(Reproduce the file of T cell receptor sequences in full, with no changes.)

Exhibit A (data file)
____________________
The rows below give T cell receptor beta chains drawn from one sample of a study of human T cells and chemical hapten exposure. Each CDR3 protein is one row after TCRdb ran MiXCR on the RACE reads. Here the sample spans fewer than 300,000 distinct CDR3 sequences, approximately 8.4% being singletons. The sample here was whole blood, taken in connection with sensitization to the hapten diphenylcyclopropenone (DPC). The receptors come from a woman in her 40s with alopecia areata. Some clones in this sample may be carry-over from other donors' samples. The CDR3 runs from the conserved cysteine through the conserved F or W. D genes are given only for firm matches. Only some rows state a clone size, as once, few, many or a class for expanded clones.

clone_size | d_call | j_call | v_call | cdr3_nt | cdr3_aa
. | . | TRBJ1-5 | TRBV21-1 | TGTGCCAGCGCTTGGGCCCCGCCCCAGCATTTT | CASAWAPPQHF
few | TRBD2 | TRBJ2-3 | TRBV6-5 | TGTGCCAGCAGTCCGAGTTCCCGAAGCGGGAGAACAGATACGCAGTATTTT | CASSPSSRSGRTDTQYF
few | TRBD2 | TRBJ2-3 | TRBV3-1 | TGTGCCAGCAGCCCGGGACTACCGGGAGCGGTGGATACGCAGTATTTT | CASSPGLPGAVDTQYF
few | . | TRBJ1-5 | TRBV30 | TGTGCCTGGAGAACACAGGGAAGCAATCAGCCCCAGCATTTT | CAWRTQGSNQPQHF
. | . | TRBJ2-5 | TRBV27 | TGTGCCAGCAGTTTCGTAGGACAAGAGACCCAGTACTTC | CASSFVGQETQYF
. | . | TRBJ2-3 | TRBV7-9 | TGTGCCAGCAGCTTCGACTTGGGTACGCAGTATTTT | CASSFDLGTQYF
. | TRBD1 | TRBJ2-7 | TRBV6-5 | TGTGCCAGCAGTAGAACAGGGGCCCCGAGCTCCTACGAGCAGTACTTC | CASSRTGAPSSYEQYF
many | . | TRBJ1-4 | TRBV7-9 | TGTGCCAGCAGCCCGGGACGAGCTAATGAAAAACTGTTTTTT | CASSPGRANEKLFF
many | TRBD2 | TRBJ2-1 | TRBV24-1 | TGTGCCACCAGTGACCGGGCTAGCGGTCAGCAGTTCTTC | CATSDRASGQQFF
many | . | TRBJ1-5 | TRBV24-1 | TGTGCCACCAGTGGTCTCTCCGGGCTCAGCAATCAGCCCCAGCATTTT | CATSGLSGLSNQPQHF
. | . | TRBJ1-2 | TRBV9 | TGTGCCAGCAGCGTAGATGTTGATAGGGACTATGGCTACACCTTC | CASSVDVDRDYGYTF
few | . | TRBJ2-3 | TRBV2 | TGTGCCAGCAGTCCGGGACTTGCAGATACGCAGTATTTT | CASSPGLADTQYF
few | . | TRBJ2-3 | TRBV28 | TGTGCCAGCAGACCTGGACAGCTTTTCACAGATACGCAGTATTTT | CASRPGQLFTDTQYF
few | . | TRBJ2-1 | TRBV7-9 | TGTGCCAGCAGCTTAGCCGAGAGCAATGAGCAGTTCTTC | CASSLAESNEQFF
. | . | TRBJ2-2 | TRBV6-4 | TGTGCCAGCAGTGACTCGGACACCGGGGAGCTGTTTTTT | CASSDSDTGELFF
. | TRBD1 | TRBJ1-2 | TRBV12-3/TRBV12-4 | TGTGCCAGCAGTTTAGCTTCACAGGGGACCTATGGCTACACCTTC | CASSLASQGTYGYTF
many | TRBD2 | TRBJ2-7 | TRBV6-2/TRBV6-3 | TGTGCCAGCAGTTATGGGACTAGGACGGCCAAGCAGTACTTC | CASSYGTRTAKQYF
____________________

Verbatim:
The rows below give T cell receptor beta chains drawn from one sample of a study of human T cells and chemical hapten exposure. Each CDR3 protein is one row after TCRdb ran MiXCR on the RACE reads. Here the sample spans fewer than 300,000 distinct CDR3 sequences, approximately 8.4% being singletons. The sample here was whole blood, taken in connection with sensitization to the hapten diphenylcyclopropenone (DPC). The receptors come from a woman in her 40s with alopecia areata. Some clones in this sample may be carry-over from other donors' samples. The CDR3 runs from the conserved cysteine through the conserved F or W. D genes are given only for firm matches. Only some rows state a clone size, as once, few, many or a class for expanded clones.

clone_size | d_call | j_call | v_call | cdr3_nt | cdr3_aa
. | . | TRBJ1-5 | TRBV21-1 | TGTGCCAGCGCTTGGGCCCCGCCCCAGCATTTT | CASAWAPPQHF
few | TRBD2 | TRBJ2-3 | TRBV6-5 | TGTGCCAGCAGTCCGAGTTCCCGAAGCGGGAGAACAGATACGCAGTATTTT | CASSPSSRSGRTDTQYF
few | TRBD2 | TRBJ2-3 | TRBV3-1 | TGTGCCAGCAGCCCGGGACTACCGGGAGCGGTGGATACGCAGTATTTT | CASSPGLPGAVDTQYF
few | . | TRBJ1-5 | TRBV30 | TGTGCCTGGAGAACACAGGGAAGCAATCAGCCCCAGCATTTT | CAWRTQGSNQPQHF
. | . | TRBJ2-5 | TRBV27 | TGTGCCAGCAGTTTCGTAGGACAAGAGACCCAGTACTTC | CASSFVGQETQYF
. | . | TRBJ2-3 | TRBV7-9 | TGTGCCAGCAGCTTCGACTTGGGTACGCAGTATTTT | CASSFDLGTQYF
. | TRBD1 | TRBJ2-7 | TRBV6-5 | TGTGCCAGCAGTAGAACAGGGGCCCCGAGCTCCTACGAGCAGTACTTC | CASSRTGAPSSYEQYF
many | . | TRBJ1-4 | TRBV7-9 | TGTGCCAGCAGCCCGGGACGAGCTAATGAAAAACTGTTTTTT | CASSPGRANEKLFF
many | TRBD2 | TRBJ2-1 | TRBV24-1 | TGTGCCACCAGTGACCGGGCTAGCGGTCAGCAGTTCTTC | CATSDRASGQQFF
many | . | TRBJ1-5 | TRBV24-1 | TGTGCCACCAGTGGTCTCTCCGGGCTCAGCAATCAGCCCCAGCATTTT | CATSGLSGLSNQPQHF
. | . | TRBJ1-2 | TRBV9 | TGTGCCAGCAGCGTAGATGTTGATAGGGACTATGGCTACACCTTC | CASSVDVDRDYGYTF
few | . | TRBJ2-3 | TRBV2 | TGTGCCAGCAGTCCGGGACTTGCAGATACGCAGTATTTT | CASSPGLADTQYF
few | . | TRBJ2-3 | TRBV28 | TGTGCCAGCAGACCTGGACAGCTTTTCACAGATACGCAGTATTTT | CASRPGQLFTDTQYF
few | . | TRBJ2-1 | TRBV7-9 | TGTGCCAGCAGCTTAGCCGAGAGCAATGAGCAGTTCTTC | CASSLAESNEQFF
. | . | TRBJ2-2 | TRBV6-4 | TGTGCCAGCAGTGACTCGGACACCGGGGAGCTGTTTTTT | CASSDSDTGELFF
. | TRBD1 | TRBJ1-2 | TRBV12-3/TRBV12-4 | TGTGCCAGCAGTTTAGCTTCACAGGGGACCTATGGCTACACCTTC | CASSLASQGTYGYTF
many | TRBD2 | TRBJ2-7 | TRBV6-2/TRBV6-3 | TGTGCCAGCAGTTATGGGACTAGGACGGCCAAGCAGTACTTC | CASSYGTRTAKQYF